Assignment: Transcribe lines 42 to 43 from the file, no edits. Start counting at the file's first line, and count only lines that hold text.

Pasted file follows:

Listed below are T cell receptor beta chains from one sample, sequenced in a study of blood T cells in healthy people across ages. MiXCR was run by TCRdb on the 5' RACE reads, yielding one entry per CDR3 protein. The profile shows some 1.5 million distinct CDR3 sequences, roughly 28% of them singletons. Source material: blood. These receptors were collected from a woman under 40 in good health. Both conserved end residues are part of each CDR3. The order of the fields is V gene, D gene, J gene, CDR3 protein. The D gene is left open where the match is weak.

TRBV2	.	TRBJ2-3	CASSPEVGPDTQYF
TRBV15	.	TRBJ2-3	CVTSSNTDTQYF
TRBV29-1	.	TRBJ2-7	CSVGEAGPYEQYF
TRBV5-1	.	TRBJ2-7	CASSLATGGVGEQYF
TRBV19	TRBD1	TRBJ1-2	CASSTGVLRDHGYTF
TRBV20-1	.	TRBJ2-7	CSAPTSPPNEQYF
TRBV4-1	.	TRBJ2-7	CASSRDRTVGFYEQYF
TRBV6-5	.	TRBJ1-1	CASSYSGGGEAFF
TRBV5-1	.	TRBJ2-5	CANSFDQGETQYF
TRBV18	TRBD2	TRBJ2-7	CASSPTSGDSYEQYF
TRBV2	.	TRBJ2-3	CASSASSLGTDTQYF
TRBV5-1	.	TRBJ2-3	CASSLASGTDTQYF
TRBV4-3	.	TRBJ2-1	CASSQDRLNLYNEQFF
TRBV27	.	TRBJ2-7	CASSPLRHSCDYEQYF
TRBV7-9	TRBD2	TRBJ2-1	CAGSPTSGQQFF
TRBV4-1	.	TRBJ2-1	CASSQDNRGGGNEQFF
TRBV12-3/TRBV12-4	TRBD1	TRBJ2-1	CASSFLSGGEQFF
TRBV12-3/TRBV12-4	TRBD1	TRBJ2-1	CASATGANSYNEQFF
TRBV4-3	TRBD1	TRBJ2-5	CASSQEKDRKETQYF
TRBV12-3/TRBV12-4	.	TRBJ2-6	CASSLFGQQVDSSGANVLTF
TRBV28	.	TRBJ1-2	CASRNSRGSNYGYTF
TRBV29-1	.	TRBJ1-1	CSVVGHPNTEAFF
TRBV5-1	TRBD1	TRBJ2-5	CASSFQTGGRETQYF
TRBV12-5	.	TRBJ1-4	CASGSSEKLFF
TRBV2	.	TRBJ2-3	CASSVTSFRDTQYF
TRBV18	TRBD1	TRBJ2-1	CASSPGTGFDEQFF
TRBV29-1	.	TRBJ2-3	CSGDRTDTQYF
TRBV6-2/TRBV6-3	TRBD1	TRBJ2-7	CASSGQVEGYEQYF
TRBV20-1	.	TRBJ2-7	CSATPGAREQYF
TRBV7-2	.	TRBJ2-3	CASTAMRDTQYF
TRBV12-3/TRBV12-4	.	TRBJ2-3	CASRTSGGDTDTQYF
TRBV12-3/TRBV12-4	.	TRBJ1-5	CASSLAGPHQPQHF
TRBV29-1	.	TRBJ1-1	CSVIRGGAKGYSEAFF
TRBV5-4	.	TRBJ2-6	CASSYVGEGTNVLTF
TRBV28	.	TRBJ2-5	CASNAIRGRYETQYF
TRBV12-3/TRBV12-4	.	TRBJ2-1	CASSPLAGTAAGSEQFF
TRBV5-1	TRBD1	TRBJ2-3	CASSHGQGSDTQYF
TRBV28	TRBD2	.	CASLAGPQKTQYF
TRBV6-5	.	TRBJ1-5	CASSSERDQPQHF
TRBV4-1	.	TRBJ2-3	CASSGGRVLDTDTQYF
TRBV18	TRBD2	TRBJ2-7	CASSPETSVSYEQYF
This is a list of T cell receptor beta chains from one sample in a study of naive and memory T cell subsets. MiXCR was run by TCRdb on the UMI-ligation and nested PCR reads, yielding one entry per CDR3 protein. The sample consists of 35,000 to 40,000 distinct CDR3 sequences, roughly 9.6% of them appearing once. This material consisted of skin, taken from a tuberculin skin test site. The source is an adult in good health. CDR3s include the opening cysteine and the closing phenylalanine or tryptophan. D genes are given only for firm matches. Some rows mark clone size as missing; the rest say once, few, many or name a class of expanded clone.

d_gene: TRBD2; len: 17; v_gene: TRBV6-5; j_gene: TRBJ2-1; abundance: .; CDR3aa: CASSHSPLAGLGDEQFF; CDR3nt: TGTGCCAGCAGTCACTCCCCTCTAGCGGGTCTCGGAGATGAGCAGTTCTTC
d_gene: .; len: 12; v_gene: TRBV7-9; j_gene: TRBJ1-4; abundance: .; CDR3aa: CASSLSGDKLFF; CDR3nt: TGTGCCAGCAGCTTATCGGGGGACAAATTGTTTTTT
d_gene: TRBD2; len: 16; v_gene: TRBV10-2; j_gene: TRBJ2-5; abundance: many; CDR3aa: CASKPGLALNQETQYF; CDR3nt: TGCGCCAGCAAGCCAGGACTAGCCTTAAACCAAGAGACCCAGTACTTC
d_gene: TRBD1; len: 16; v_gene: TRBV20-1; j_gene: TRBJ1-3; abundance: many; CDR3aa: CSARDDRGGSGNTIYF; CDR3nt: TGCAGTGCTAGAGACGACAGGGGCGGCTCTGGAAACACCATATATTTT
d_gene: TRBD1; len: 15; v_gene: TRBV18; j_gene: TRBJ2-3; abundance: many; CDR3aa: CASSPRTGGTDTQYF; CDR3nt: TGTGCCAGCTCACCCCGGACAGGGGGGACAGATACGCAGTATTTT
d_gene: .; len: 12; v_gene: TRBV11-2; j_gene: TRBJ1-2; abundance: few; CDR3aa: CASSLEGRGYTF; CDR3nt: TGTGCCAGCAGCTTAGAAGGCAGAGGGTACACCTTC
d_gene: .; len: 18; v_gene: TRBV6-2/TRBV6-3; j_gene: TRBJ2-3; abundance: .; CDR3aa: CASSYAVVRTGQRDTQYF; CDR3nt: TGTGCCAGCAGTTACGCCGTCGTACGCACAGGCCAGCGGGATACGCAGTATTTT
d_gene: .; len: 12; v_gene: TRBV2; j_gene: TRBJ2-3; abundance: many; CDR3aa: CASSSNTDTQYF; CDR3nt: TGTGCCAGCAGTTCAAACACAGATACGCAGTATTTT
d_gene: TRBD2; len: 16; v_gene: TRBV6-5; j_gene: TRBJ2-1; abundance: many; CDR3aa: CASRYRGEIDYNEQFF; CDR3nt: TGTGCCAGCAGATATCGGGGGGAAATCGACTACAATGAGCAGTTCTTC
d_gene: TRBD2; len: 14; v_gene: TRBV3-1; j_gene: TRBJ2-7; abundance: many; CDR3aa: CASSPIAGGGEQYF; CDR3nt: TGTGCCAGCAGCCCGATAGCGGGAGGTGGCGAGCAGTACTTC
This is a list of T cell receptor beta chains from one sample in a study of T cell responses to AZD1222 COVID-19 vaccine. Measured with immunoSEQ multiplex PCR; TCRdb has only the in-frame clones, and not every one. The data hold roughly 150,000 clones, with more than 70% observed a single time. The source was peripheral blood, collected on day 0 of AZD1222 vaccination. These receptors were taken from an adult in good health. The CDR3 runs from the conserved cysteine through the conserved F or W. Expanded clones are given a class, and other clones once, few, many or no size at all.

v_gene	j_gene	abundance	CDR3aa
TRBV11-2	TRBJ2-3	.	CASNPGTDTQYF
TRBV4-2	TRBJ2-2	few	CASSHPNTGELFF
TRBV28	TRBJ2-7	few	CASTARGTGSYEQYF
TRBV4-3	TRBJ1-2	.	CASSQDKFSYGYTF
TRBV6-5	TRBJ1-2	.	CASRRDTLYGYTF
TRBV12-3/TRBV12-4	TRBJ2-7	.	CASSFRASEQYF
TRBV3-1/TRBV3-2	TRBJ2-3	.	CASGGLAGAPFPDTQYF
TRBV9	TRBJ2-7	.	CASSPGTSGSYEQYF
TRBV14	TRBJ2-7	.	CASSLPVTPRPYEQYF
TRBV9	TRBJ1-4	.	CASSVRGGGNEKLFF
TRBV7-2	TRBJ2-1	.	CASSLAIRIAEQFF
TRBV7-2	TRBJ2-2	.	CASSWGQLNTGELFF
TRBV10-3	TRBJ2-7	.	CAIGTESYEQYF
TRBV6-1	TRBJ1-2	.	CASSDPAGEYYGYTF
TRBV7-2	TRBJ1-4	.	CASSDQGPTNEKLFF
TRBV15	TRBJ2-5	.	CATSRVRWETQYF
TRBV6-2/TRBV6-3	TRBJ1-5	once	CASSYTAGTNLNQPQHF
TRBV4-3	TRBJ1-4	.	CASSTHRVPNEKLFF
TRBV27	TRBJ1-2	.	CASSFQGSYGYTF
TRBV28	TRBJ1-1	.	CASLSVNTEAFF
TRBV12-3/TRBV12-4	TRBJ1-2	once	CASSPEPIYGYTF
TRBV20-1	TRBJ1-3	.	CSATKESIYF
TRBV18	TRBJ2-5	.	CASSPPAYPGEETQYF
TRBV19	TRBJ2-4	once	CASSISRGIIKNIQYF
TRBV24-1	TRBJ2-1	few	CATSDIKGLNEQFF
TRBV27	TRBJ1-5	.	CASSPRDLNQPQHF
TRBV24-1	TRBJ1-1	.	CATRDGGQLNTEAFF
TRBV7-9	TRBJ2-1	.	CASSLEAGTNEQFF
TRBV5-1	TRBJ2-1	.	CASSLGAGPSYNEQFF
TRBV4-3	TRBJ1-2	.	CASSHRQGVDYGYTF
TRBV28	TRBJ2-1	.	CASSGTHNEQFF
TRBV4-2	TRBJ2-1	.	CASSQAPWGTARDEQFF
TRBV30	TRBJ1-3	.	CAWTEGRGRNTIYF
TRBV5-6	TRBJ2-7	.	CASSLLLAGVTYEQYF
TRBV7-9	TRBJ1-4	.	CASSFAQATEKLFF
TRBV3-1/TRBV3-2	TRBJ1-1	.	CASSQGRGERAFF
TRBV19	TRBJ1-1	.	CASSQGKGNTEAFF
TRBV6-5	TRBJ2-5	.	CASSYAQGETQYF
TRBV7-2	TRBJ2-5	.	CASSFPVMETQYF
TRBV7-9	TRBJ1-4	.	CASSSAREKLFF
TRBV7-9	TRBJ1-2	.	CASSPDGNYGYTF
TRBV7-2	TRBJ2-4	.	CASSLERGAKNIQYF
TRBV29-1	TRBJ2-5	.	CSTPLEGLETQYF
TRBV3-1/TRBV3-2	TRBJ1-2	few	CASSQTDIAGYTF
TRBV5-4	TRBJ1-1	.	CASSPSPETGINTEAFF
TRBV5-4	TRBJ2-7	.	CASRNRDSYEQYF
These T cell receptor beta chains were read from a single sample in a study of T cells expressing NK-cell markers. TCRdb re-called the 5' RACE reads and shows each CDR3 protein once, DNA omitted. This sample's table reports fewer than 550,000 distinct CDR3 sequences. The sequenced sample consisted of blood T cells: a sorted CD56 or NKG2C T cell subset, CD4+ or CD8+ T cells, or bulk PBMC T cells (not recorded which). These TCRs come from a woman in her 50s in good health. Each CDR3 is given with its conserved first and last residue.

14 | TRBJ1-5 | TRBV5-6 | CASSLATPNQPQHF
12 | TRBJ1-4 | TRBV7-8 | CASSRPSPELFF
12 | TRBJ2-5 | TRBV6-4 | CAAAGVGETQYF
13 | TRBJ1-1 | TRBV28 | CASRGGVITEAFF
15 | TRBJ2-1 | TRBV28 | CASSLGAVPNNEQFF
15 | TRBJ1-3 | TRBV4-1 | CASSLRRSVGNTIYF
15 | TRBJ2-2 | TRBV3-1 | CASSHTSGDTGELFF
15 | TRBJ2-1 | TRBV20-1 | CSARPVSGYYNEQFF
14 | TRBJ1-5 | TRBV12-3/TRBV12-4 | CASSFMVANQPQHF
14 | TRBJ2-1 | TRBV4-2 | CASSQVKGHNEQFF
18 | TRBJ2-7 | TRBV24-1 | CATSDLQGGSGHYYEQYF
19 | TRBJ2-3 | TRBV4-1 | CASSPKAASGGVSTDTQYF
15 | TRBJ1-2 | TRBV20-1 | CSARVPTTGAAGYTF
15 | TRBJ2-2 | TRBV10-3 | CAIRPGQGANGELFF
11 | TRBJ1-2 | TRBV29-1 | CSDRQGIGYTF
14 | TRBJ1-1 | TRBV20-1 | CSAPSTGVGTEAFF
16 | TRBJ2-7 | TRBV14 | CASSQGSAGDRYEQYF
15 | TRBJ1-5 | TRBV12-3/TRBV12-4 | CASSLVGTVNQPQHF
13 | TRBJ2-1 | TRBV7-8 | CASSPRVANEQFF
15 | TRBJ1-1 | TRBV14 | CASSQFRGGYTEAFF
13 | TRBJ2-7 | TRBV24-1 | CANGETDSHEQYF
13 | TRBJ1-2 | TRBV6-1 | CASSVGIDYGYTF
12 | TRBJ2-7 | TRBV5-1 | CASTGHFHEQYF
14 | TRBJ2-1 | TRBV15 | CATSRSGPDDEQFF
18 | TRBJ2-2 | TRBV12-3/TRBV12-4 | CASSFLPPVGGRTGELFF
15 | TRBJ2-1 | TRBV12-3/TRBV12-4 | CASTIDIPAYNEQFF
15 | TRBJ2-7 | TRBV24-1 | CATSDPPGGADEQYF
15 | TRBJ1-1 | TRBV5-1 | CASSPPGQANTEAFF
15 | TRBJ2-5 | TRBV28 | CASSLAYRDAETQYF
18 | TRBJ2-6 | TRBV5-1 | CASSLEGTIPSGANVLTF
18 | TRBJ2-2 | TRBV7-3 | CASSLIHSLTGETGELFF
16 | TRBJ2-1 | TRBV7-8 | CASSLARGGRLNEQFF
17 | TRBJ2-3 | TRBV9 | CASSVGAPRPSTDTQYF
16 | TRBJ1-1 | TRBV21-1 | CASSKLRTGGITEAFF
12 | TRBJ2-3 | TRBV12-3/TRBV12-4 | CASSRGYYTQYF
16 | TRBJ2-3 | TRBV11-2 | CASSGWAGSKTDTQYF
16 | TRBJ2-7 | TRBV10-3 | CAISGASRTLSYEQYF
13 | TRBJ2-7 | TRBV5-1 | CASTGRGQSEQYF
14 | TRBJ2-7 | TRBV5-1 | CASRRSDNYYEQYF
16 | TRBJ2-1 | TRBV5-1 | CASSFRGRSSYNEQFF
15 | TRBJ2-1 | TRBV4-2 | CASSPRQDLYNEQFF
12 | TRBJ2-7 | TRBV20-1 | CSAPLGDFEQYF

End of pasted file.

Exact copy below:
TRBV18	TRBD2	TRBJ2-7	CASSPETSVSYEQYF
This is a list of T cell receptor beta chains from one sample in a study of naive and memory T cell subsets. MiXCR was run by TCRdb on the UMI-ligation and nested PCR reads, yielding one entry per CDR3 protein. The sample consists of 35,000 to 40,000 distinct CDR3 sequences, roughly 9.6% of them appearing once. This material consisted of skin, taken from a tuberculin skin test site. The source is an adult in good health. CDR3s include the opening cysteine and the closing phenylalanine or tryptophan. D genes are given only for firm matches. Some rows mark clone size as missing; the rest say once, few, many or name a class of expanded clone.